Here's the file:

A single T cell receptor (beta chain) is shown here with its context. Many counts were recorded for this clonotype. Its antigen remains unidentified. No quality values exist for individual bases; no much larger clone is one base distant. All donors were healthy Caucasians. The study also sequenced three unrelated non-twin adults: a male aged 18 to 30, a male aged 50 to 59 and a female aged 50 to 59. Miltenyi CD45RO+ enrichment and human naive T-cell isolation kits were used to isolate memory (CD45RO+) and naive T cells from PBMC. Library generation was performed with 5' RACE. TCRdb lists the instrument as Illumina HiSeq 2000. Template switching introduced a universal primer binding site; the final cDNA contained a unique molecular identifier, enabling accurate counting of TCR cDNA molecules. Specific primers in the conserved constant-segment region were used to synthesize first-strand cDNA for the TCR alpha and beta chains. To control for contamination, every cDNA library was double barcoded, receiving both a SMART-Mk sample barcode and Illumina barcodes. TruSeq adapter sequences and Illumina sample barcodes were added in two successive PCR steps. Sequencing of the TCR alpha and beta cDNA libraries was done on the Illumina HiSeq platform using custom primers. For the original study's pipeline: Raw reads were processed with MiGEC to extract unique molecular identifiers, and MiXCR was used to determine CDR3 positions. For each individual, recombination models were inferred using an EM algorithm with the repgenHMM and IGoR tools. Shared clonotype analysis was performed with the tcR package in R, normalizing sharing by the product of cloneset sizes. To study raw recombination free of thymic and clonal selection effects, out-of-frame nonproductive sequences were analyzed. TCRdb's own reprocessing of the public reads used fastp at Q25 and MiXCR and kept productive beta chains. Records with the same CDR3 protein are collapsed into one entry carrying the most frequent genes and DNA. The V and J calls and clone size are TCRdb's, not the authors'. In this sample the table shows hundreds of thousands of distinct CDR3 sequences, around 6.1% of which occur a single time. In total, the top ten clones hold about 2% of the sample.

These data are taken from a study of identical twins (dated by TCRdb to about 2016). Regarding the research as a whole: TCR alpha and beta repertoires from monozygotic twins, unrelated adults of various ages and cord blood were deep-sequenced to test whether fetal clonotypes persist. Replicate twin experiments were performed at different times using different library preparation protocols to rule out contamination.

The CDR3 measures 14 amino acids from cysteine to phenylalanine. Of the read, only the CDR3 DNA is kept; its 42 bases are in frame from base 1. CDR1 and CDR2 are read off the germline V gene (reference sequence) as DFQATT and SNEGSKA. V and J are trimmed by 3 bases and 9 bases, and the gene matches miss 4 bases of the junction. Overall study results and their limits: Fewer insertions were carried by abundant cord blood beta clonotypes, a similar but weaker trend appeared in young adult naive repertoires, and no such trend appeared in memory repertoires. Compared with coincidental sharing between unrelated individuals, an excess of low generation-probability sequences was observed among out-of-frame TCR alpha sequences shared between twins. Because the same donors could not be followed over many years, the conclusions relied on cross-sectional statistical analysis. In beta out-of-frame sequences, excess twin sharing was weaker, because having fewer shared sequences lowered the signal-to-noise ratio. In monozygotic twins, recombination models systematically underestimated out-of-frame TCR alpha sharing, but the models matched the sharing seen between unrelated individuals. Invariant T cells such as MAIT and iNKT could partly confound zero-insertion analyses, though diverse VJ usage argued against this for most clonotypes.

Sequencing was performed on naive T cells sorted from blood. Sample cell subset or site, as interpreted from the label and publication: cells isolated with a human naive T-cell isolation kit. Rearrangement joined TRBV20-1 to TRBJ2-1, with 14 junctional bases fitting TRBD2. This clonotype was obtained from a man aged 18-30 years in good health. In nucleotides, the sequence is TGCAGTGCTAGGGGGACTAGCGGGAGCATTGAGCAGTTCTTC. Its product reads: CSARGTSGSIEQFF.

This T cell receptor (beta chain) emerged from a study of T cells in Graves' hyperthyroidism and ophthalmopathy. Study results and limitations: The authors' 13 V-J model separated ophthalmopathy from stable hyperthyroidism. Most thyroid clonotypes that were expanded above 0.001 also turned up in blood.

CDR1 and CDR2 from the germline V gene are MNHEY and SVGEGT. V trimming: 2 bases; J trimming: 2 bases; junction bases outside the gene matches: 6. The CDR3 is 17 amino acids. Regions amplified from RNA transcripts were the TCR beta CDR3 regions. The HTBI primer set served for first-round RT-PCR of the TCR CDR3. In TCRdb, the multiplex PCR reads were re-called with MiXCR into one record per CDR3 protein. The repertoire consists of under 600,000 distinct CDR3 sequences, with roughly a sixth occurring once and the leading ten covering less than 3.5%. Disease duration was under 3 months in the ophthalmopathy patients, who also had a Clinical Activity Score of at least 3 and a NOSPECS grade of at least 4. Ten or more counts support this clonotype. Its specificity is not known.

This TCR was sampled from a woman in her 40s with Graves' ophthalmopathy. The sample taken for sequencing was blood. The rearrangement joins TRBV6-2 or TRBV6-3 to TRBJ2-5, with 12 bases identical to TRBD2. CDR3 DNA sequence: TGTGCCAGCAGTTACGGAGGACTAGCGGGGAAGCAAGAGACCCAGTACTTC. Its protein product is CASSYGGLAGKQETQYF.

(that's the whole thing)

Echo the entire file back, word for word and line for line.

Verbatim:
A single T cell receptor (beta chain) is shown here with its context. Many counts were recorded for this clonotype. Its antigen remains unidentified. No quality values exist for individual bases; no much larger clone is one base distant. All donors were healthy Caucasians. The study also sequenced three unrelated non-twin adults: a male aged 18 to 30, a male aged 50 to 59 and a female aged 50 to 59. Miltenyi CD45RO+ enrichment and human naive T-cell isolation kits were used to isolate memory (CD45RO+) and naive T cells from PBMC. Library generation was performed with 5' RACE. TCRdb lists the instrument as Illumina HiSeq 2000. Template switching introduced a universal primer binding site; the final cDNA contained a unique molecular identifier, enabling accurate counting of TCR cDNA molecules. Specific primers in the conserved constant-segment region were used to synthesize first-strand cDNA for the TCR alpha and beta chains. To control for contamination, every cDNA library was double barcoded, receiving both a SMART-Mk sample barcode and Illumina barcodes. TruSeq adapter sequences and Illumina sample barcodes were added in two successive PCR steps. Sequencing of the TCR alpha and beta cDNA libraries was done on the Illumina HiSeq platform using custom primers. For the original study's pipeline: Raw reads were processed with MiGEC to extract unique molecular identifiers, and MiXCR was used to determine CDR3 positions. For each individual, recombination models were inferred using an EM algorithm with the repgenHMM and IGoR tools. Shared clonotype analysis was performed with the tcR package in R, normalizing sharing by the product of cloneset sizes. To study raw recombination free of thymic and clonal selection effects, out-of-frame nonproductive sequences were analyzed. TCRdb's own reprocessing of the public reads used fastp at Q25 and MiXCR and kept productive beta chains. Records with the same CDR3 protein are collapsed into one entry carrying the most frequent genes and DNA. The V and J calls and clone size are TCRdb's, not the authors'. In this sample the table shows hundreds of thousands of distinct CDR3 sequences, around 6.1% of which occur a single time. In total, the top ten clones hold about 2% of the sample.

These data are taken from a study of identical twins (dated by TCRdb to about 2016). Regarding the research as a whole: TCR alpha and beta repertoires from monozygotic twins, unrelated adults of various ages and cord blood were deep-sequenced to test whether fetal clonotypes persist. Replicate twin experiments were performed at different times using different library preparation protocols to rule out contamination.

The CDR3 measures 14 amino acids from cysteine to phenylalanine. Of the read, only the CDR3 DNA is kept; its 42 bases are in frame from base 1. CDR1 and CDR2 are read off the germline V gene (reference sequence) as DFQATT and SNEGSKA. V and J are trimmed by 3 bases and 9 bases, and the gene matches miss 4 bases of the junction. Overall study results and their limits: Fewer insertions were carried by abundant cord blood beta clonotypes, a similar but weaker trend appeared in young adult naive repertoires, and no such trend appeared in memory repertoires. Compared with coincidental sharing between unrelated individuals, an excess of low generation-probability sequences was observed among out-of-frame TCR alpha sequences shared between twins. Because the same donors could not be followed over many years, the conclusions relied on cross-sectional statistical analysis. In beta out-of-frame sequences, excess twin sharing was weaker, because having fewer shared sequences lowered the signal-to-noise ratio. In monozygotic twins, recombination models systematically underestimated out-of-frame TCR alpha sharing, but the models matched the sharing seen between unrelated individuals. Invariant T cells such as MAIT and iNKT could partly confound zero-insertion analyses, though diverse VJ usage argued against this for most clonotypes.

Sequencing was performed on naive T cells sorted from blood. Sample cell subset or site, as interpreted from the label and publication: cells isolated with a human naive T-cell isolation kit. Rearrangement joined TRBV20-1 to TRBJ2-1, with 14 junctional bases fitting TRBD2. This clonotype was obtained from a man aged 18-30 years in good health. In nucleotides, the sequence is TGCAGTGCTAGGGGGACTAGCGGGAGCATTGAGCAGTTCTTC. Its product reads: CSARGTSGSIEQFF.

This T cell receptor (beta chain) emerged from a study of T cells in Graves' hyperthyroidism and ophthalmopathy. Study results and limitations: The authors' 13 V-J model separated ophthalmopathy from stable hyperthyroidism. Most thyroid clonotypes that were expanded above 0.001 also turned up in blood.

CDR1 and CDR2 from the germline V gene are MNHEY and SVGEGT. V trimming: 2 bases; J trimming: 2 bases; junction bases outside the gene matches: 6. The CDR3 is 17 amino acids. Regions amplified from RNA transcripts were the TCR beta CDR3 regions. The HTBI primer set served for first-round RT-PCR of the TCR CDR3. In TCRdb, the multiplex PCR reads were re-called with MiXCR into one record per CDR3 protein. The repertoire consists of under 600,000 distinct CDR3 sequences, with roughly a sixth occurring once and the leading ten covering less than 3.5%. Disease duration was under 3 months in the ophthalmopathy patients, who also had a Clinical Activity Score of at least 3 and a NOSPECS grade of at least 4. Ten or more counts support this clonotype. Its specificity is not known.

This TCR was sampled from a woman in her 40s with Graves' ophthalmopathy. The sample taken for sequencing was blood. The rearrangement joins TRBV6-2 or TRBV6-3 to TRBJ2-5, with 12 bases identical to TRBD2. CDR3 DNA sequence: TGTGCCAGCAGTTACGGAGGACTAGCGGGGAAGCAAGAGACCCAGTACTTC. Its protein product is CASSYGGLAGKQETQYF.